Open main menu
A famous scene from the 1922 German horror film Nosferatu

A horror film is a film that seeks to elicit fear for entertainment purposes.[1] Initially inspired by literature from authors like Edgar Allan Poe, Bram Stoker, and Mary Shelley,[2] horror has existed as a film genre for more than a century. The macabre and the supernatural are frequent themes. Horror may also overlap with the fantasy, supernatural fiction, and thriller genres.

Horror films often aim to evoke viewers' nightmares, fears, revulsions and terror of the unknown. Plots within the horror genre often involve the intrusion of an evil force, event, or personage into the everyday world. Prevalent elements include ghosts, extraterrestrials, vampires, werewolves, demons, Satanism, evil clowns, gore, torture, vicious animals, evil witches, monsters, zombies, cannibalism, psychopaths, natural, ecological or man-made disasters, and serial killers.[3]

Some sub-genres of horror film include low-budget horror, action horror, comedy horror, body horror,[4] disaster horror, found footage,[5] holiday horror, horror drama, psychological horror,[6] science fiction horror, slasher, supernatural horror, gothic horror, natural horror, zombie horror, disaster films, first-person horror, and teen horror.




The first depiction of the supernatural on screen appear in several of the short silent films created by the French pioneer filmmaker Georges Méliès in the late 1890s. The best known of these early supernatural-based works is the 3-minute short film Le Manoir du Diable (1896), also known in English as The Haunted Castle or The House of the Devil. The film is sometimes credited as being the first ever horror film.[7] In The Haunted Castle, a mischievous devil appears inside a medieval castle and harasses the visitors. Méliès' other popular horror film is La Caverne maudite (1898), which translates literally to "the accursed cave". The film, also known for its English title The Cave of the Demons, tells the story of a woman stumbling over a cave that is populated by the spirits and skeletons of people who died there.[7] Méliès would also make other short films that historians consider now as horror-comedies. Une nuit terrible (1896), which translates to A Terrible Night, tells a story of a man who tries to get a good night's sleep but ends up wrestling a giant spider. His other film, L'auberge ensorcelée (1897), or The Bewitched Inn, features a story of a hotel guest getting pranked and tormented by an unseen presence.[8]

Scene from Georges Méliès 1897 short film Le Manoir du diable, or The Haunted Castle

In 1897, the accomplished American photographer-turned director George Albert Smith created The X-Ray Fiend (1897), a horror-comedy that came out a mere two years after x-rays were invented. The film shows a couple of skeletons courting each other. An audience full of people unaccustomed to the idea would have found it frightening and otherworldly.[9] The next year, Smith created the short film Photographing a Ghost (1898), considered a precursor to the paranormal investigation subgenre. The film portrays three men attempting to photograph a ghost, only to fail time and again as the ghost eludes the men and throws chairs at them.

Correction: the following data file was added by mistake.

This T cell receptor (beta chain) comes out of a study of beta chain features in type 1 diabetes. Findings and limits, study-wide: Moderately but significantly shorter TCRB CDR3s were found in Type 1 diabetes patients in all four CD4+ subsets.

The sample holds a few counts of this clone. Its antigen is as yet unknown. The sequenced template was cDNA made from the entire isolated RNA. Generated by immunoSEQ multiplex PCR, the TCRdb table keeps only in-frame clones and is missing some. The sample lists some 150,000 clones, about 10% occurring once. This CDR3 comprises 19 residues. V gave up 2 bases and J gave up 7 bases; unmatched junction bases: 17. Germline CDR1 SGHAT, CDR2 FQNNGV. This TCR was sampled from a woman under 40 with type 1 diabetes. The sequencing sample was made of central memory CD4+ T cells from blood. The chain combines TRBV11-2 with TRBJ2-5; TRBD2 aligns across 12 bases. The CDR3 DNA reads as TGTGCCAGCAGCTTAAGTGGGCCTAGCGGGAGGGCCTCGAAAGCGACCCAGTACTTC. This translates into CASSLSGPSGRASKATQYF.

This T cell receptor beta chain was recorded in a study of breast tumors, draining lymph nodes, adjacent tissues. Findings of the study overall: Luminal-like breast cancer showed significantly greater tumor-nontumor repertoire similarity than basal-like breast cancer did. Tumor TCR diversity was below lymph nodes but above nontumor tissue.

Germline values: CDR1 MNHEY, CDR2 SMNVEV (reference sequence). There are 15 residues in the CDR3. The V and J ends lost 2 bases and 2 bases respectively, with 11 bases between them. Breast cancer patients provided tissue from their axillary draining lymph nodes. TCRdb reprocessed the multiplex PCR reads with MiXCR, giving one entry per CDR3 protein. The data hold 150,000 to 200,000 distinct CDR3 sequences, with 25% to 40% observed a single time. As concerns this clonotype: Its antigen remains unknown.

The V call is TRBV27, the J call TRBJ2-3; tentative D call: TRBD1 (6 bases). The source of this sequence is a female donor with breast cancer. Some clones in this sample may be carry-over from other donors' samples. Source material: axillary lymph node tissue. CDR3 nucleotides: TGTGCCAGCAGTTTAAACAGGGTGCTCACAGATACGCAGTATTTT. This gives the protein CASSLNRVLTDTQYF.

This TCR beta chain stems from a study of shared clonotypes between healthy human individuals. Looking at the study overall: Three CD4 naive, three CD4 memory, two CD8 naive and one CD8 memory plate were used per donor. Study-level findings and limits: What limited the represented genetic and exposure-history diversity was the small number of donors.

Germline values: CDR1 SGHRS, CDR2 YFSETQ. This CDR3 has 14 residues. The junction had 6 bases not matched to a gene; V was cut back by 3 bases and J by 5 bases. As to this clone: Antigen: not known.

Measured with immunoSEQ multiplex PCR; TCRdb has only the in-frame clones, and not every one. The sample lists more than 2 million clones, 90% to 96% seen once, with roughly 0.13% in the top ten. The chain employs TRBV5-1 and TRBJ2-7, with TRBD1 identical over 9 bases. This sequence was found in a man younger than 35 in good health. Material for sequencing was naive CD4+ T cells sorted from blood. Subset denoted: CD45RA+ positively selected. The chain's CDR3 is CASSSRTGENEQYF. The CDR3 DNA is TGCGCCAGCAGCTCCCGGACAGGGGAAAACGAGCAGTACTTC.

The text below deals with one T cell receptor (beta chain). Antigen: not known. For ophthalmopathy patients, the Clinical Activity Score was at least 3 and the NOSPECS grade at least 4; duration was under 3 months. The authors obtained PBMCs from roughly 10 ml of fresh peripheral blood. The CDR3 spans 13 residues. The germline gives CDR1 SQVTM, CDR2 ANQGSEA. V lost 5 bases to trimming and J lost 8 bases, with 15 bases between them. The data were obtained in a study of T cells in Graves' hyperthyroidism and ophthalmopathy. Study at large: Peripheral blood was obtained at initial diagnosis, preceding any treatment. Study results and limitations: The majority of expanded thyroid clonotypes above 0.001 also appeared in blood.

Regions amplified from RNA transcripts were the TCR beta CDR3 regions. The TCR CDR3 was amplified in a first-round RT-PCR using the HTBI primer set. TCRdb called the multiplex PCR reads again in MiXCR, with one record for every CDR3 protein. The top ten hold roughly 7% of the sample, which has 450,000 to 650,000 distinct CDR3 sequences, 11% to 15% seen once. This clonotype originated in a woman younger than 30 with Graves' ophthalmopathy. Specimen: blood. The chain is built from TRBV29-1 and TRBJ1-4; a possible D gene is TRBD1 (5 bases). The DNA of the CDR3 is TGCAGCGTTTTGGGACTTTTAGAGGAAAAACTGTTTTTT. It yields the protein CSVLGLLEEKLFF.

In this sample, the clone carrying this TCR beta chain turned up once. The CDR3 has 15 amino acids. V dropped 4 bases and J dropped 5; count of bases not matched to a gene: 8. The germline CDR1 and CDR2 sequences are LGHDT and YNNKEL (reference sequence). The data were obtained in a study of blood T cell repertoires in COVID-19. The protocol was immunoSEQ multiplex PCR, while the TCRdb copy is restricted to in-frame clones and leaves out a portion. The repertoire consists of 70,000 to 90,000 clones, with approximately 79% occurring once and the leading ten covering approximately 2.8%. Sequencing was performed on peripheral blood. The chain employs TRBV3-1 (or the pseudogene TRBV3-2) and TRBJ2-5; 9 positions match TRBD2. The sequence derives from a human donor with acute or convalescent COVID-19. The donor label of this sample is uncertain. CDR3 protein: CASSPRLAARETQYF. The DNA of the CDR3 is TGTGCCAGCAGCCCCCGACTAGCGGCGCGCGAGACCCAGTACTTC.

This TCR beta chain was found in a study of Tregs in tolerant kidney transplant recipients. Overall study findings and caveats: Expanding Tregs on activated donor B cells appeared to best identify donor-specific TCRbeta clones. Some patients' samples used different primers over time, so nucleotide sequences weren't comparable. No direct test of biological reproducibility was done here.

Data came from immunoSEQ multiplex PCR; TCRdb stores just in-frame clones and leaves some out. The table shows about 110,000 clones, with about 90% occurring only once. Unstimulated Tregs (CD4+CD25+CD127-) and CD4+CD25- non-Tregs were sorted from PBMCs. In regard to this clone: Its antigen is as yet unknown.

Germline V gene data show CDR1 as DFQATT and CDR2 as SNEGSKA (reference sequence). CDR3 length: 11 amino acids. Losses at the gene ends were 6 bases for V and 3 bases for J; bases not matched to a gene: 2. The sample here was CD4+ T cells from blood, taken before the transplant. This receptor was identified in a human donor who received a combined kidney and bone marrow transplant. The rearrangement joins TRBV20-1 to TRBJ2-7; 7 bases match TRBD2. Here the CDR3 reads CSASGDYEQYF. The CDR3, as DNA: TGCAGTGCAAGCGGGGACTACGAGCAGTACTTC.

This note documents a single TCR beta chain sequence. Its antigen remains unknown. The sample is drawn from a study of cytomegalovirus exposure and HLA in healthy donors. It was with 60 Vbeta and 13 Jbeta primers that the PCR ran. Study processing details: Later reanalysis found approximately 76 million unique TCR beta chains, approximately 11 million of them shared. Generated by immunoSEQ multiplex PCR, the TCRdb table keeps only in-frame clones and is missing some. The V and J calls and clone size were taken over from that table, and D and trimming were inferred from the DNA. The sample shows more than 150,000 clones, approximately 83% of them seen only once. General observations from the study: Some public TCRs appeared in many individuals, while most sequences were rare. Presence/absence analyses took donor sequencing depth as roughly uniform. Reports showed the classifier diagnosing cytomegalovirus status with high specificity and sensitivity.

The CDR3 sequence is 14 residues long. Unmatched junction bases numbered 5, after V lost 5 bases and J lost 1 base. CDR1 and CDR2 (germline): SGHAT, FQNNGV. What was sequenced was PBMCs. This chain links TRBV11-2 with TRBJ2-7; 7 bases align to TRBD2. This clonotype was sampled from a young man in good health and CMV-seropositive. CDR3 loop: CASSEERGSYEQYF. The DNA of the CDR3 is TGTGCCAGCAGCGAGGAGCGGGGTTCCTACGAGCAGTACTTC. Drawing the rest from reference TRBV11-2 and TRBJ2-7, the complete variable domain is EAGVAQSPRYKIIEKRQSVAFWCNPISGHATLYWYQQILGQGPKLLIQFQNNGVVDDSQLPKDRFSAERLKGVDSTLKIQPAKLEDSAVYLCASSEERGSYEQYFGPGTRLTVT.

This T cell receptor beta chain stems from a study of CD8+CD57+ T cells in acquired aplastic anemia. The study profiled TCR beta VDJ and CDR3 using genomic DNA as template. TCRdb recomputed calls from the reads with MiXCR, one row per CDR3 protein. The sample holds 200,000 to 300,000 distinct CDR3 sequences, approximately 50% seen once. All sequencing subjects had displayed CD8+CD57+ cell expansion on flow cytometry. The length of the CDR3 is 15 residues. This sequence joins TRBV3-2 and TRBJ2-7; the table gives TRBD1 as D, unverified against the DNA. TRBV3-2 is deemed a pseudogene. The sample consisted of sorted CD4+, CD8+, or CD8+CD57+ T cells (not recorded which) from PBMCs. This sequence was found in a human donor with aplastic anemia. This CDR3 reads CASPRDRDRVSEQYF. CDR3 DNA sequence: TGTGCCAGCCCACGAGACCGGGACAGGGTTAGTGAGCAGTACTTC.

Satán se divierte, or Satan at Play (1907)

Japan also made early forays into the horror genre. In 1898, a Japanese film company called Konishi Honten released two horror films both written by Ejiro Hatta; Shinin No Sosei (Resurrection of a Corpse), and Bake Jizo (Jizo the Spook)[10] The film Shinin No Sosei told the story of a dead man who comes back to life after having fallen from a coffin that two men were carrying. (the writer Hatta played the dead man, while the coffin-bearers were played by Konishi employees.) Though there are no records of the cast, crew, or plot of Bake Jizo, it was likely based on the Japanese legend of Jizo statues, believed to provide safety and protection to children. The presence of the word bake—which can be translated to "spook," "ghost," or "phantom"—may imply a haunted or possessed statue.[11] (In Japan, Jizō, or respectfully as Ojizō-sama, is a beloved divinity who is seen as the guardian of children, and in particular, children who died before their parents. He has been worshiped as the guardian of the souls of mizuko, the souls of stillborn, miscarried, or aborted fetuses.)

Segundo de Chomón produced a handful of impressive trick films, including this one; La casa hechizada, or The House of Ghosts made in 1908.

Spanish filmmaker Segundo de Chomón, regarded as one of the most significant silent film directors,[12] was popular for his frequent camera tricks and optical illusions, an innovation that contributed heavily to the popularity of trick films in the period. His famous works include Satán se divierte (1907), which translates to Satan Having Fun, or Satan at Play; La casa hechizada (1908), or The House of Ghosts, considered to be one of the earliest cinematic depictions of a haunted house premise; and Le spectre rouge (1907) or The Red Spectre, a collaboration film with French director Ferdinand Zecca about a demonic magician who attempts to perform his act in a mysterious grotto.